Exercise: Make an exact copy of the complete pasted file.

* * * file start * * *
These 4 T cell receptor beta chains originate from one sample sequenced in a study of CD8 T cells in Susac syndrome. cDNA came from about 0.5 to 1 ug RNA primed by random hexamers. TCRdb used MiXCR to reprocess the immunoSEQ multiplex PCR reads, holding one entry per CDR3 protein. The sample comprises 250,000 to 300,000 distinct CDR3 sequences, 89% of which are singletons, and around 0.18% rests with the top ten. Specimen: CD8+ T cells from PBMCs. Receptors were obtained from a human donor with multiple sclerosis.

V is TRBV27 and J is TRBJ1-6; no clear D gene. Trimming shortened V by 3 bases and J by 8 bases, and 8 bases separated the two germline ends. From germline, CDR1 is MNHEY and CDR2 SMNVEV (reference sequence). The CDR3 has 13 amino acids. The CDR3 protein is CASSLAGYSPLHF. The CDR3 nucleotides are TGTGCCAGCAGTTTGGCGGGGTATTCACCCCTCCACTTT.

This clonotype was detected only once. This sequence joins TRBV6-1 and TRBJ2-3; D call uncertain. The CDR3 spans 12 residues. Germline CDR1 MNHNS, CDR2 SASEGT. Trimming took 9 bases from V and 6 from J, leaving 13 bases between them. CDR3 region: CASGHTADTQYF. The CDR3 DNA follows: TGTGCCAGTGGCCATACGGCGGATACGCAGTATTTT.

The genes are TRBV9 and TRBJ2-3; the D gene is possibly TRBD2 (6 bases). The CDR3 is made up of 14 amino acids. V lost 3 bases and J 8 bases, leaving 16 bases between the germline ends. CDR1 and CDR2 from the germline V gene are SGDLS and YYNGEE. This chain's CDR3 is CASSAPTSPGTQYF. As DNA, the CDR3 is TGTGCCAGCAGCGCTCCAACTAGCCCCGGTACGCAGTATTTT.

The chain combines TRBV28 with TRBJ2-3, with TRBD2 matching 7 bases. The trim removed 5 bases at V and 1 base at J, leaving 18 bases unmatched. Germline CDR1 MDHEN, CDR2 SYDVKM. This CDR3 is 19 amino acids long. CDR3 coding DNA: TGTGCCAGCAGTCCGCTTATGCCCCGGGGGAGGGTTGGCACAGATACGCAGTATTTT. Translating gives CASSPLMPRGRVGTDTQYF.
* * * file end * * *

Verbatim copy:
These 4 T cell receptor beta chains originate from one sample sequenced in a study of CD8 T cells in Susac syndrome. cDNA came from about 0.5 to 1 ug RNA primed by random hexamers. TCRdb used MiXCR to reprocess the immunoSEQ multiplex PCR reads, holding one entry per CDR3 protein. The sample comprises 250,000 to 300,000 distinct CDR3 sequences, 89% of which are singletons, and around 0.18% rests with the top ten. Specimen: CD8+ T cells from PBMCs. Receptors were obtained from a human donor with multiple sclerosis.

V is TRBV27 and J is TRBJ1-6; no clear D gene. Trimming shortened V by 3 bases and J by 8 bases, and 8 bases separated the two germline ends. From germline, CDR1 is MNHEY and CDR2 SMNVEV (reference sequence). The CDR3 has 13 amino acids. The CDR3 protein is CASSLAGYSPLHF. The CDR3 nucleotides are TGTGCCAGCAGTTTGGCGGGGTATTCACCCCTCCACTTT.

This clonotype was detected only once. This sequence joins TRBV6-1 and TRBJ2-3; D call uncertain. The CDR3 spans 12 residues. Germline CDR1 MNHNS, CDR2 SASEGT. Trimming took 9 bases from V and 6 from J, leaving 13 bases between them. CDR3 region: CASGHTADTQYF. The CDR3 DNA follows: TGTGCCAGTGGCCATACGGCGGATACGCAGTATTTT.

The genes are TRBV9 and TRBJ2-3; the D gene is possibly TRBD2 (6 bases). The CDR3 is made up of 14 amino acids. V lost 3 bases and J 8 bases, leaving 16 bases between the germline ends. CDR1 and CDR2 from the germline V gene are SGDLS and YYNGEE. This chain's CDR3 is CASSAPTSPGTQYF. As DNA, the CDR3 is TGTGCCAGCAGCGCTCCAACTAGCCCCGGTACGCAGTATTTT.

The chain combines TRBV28 with TRBJ2-3, with TRBD2 matching 7 bases. The trim removed 5 bases at V and 1 base at J, leaving 18 bases unmatched. Germline CDR1 MDHEN, CDR2 SYDVKM. This CDR3 is 19 amino acids long. CDR3 coding DNA: TGTGCCAGCAGTCCGCTTATGCCCCGGGGGAGGGTTGGCACAGATACGCAGTATTTT. Translating gives CASSPLMPRGRVGTDTQYF.